There are fewer examples of archives and libraries were information retrieval is done without human intervention: one I can think of is the library around which the battle in Star Wars: Rogue One takes place (the Scarif Vault)
(And yet this is not too far away from the truth: many large libraries nowadays operate through “robots“. In the British Library Boston Spa building, it’s robots that retrieve old newspapers, too delicate and brittle to be handled by human librarians – they are ephemera after all, not made to be preserved.)
It is also interesting to note how at the same time, once accessed, data seem to be very clean (partly for narrative purposes), as we rarely if ever see someone struggling with the form of the data, only with their location: only access and data retrieval are considered a challenge.
Information Without Us
The TV series Futurama, on the other hand, offers an image of Mars University Library as consisting entirely of two discs: fiction, and non-fiction, with reference to themes that were popular in the early 2000s such as the death of the book.
If libraries without (physical) books are an idea that, all considered, we are not too scared by, libraries with no human beings fully belong to the supernatural. In one episode of Doctor Who (“Silence in the Library”, s4e8), the Doctor and his companion Donna Noble find themselves in the 51st century, in a fully stocked library that is completely devoid of users or librarians, but inhabited by terrifying creatures, including “data ghosts”, i.e. the degraded data pattern of a dead person – an additional reference to the threatening, scary nature of information when out of human control. Another archive with no user appears in a Batman story (Morrison 2010; Jurgens 2010-2011), Batman takes up the role of the robotic Archivist, the custodian of Vanishing Point, an archive created “at the end of time” to preserve all knowledge: and yet, such knowledge is not preserved for the human race, as the archive is located within a black hole, whence it supposedly cannot be removed, as nothing can leave a black hole. (Extra coolness point for information professionals).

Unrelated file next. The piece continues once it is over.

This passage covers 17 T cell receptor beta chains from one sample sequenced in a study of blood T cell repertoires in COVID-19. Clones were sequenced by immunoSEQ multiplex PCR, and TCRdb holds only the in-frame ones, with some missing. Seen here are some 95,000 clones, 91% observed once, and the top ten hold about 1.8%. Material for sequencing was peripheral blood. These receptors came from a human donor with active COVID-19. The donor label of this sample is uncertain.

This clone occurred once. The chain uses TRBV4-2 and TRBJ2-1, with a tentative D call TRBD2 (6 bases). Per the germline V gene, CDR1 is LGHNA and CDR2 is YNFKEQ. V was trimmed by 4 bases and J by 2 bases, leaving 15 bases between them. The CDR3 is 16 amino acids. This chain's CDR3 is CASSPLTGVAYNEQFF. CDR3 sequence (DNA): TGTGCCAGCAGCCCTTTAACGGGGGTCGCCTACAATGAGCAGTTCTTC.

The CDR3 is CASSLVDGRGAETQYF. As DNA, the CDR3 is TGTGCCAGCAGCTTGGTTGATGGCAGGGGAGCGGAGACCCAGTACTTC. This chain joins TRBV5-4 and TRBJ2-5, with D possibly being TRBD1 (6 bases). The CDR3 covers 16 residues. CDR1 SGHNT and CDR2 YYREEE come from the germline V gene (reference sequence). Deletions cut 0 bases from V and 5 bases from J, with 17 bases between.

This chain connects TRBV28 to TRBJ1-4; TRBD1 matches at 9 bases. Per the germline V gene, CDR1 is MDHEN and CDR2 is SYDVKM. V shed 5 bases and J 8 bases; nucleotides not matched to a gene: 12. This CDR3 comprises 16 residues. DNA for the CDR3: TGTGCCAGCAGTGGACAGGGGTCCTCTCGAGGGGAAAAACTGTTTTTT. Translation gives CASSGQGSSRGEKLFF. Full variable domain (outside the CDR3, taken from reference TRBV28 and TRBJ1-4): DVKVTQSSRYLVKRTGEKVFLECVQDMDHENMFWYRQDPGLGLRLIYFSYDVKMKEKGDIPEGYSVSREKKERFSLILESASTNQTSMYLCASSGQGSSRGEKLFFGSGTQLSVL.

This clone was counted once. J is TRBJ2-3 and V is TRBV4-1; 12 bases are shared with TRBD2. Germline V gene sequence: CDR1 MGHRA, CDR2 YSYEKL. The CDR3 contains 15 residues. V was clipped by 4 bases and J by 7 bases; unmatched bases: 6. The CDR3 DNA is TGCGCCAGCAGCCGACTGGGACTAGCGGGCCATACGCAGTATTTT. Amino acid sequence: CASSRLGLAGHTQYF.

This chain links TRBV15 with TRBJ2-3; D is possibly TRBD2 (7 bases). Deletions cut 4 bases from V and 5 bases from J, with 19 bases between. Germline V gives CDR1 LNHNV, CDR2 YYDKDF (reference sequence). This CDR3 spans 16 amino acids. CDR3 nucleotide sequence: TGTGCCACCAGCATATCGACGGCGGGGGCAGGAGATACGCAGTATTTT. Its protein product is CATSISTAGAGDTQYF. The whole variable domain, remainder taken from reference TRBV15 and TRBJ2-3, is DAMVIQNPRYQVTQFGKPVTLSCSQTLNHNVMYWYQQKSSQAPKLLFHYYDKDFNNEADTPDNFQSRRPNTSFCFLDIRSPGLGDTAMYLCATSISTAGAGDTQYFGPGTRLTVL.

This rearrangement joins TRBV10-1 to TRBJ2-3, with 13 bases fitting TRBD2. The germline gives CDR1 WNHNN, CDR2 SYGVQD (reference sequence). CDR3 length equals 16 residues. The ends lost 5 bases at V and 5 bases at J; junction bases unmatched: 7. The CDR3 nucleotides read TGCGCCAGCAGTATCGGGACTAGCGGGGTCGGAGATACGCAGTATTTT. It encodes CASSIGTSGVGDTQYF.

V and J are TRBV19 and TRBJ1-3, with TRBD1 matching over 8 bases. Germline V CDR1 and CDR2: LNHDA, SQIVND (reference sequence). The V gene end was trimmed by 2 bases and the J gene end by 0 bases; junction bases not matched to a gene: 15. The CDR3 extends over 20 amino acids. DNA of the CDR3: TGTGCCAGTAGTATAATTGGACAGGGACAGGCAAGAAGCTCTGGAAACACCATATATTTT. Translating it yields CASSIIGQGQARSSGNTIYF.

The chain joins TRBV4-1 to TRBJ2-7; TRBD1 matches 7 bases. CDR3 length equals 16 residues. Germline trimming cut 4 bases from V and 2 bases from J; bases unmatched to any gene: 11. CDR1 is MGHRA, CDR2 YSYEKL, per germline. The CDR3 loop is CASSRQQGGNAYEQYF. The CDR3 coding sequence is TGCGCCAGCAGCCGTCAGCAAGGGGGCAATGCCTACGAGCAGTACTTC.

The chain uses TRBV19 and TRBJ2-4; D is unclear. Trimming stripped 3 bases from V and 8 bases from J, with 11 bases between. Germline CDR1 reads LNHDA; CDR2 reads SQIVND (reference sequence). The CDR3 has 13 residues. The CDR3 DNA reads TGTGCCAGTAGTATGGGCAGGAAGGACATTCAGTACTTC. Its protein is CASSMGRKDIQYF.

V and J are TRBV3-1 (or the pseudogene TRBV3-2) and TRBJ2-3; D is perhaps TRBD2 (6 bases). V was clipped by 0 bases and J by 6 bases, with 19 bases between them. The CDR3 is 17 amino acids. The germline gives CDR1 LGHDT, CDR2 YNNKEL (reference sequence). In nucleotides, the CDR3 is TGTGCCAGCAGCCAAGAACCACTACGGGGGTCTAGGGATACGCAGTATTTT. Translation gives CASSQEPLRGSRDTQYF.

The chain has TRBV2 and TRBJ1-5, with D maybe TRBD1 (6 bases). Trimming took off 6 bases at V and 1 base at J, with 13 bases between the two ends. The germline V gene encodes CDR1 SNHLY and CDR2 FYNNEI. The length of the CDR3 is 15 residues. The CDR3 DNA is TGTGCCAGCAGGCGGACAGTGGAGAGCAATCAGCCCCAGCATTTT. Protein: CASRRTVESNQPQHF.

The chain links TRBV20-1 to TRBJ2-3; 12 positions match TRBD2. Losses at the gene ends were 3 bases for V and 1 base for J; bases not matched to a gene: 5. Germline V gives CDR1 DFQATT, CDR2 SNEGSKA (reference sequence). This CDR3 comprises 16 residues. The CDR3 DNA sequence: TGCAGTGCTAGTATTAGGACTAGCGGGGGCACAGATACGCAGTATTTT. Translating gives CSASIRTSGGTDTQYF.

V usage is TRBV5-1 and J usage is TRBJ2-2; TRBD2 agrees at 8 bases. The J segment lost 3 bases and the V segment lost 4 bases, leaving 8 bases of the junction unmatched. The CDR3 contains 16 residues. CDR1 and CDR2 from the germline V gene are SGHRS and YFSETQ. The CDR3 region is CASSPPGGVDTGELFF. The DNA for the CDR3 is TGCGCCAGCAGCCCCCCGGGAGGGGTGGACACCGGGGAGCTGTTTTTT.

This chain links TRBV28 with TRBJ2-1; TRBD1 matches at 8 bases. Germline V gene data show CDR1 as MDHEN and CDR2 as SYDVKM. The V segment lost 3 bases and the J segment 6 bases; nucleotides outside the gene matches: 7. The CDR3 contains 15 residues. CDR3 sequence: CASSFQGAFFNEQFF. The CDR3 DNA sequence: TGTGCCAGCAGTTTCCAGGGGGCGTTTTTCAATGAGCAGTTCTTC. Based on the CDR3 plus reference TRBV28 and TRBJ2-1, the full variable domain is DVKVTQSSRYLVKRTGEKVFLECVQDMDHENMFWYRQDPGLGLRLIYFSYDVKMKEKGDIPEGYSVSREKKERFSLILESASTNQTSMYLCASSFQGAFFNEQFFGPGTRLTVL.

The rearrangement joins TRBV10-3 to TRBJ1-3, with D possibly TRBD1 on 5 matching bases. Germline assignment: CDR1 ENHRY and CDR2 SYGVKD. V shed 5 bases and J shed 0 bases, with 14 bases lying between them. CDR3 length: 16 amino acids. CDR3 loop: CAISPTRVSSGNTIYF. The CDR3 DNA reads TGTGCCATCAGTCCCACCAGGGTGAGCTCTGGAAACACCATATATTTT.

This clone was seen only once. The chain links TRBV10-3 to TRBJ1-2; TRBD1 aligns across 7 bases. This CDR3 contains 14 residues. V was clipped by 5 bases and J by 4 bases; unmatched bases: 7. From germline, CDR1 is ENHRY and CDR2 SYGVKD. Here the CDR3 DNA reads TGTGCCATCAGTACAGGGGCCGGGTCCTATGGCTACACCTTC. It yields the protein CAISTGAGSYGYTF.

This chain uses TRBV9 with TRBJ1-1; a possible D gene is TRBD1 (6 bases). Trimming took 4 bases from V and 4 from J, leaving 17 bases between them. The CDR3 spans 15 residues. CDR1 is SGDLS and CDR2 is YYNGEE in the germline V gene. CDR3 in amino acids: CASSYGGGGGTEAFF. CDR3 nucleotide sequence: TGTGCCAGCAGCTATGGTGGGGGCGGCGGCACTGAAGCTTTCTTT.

The data of the future is dark and out of reach, effectively mirroring the current anxiety towards the perceived unwieldiness of information and our inability to harness it: and indeed the process of mistrust and rejection of information as such, and especially from authority sources, has already started. The information profession has not lost its responsibility as facilitator of access to information: in fact, at a time when the future seems dark, its role is more important than ever.
Bibliography (accessed 18 November 2017):
David Bawden and Lyn Robinson, ‘The dark side of information: overload, anxiety and other paradoxes and pathologies,’ Journal of Information Science 35.2 (2008), 180-191
Central Intelligence Agency, The World Factbook https://www.cia.gov/library/publications/the-world-factbook/geos/xx.html
Nicola Davis, ‘Not fade away… how robots are preserving our old newspapers’, The Guardian, 5 July 2015 https://www.theguardian.com/books/2015/jul/05/british-library-digitising-newspapers-boston-spa
Kate Freeman, ‘98% of Americans Distrust the Internet’, Mashable, 19 July 2012 http://mashable.com/2012/07/19/americans-distrust-the-internet
Rob Johnson, ‘Information Management in the movies’, The National Archives Blog, 7 March 2012 http://blog.nationalarchives.gov.uk/blog/information-management-in-the-movies/
Dan Jurgens, Time Master: Vanishing Points, 2010-2011
Shirley Duglin Kennedy, ‘Finding a cure for information anxiety’, Information Today. Medford 18.5 (2001), 40-41.
David Kirsch, ‘A few thoughts on cognitive overload’, Intellectica 30 (2000), 19–51
Gabriel McKee, ‘Ancient Archives, Modern Libraries, and Star Wars: Rogue One‘, NYU ISAW Blog, 21 December 2016 http://isaw.nyu.edu/library/blog/star-wars-library
Grant Morrison, Batman: The return of Bruce Wayne, 2010
Kyle Neill, ‘An Archivist’s Night at the Movies – Revealing The Power Of Archival Records’, Archives @ PAMA, 30 August 2016 https://peelarchivesblog.com/2016/08/30/an-archivists-night-at-the-movies-revealing-the-power-of-archival-records/
Tom Nichols, The death of expertise : the campaign against established knowledge and why it matters, New York, NY: Oxford University Press, 2017
Ben Rawson-Jones. ‘S04E08: ‘Silence in the Library”. Digital Spy, 31 May 2008 http://www.digitalspy.com/tv/doctor-who/review/a97170/s04e08-silence-in-the-library/
Many thanks to all who suggested examples of dystopic libraries and archives and especially to Pietro and Matteo, who are bigger nerds than I can ever aspire to be.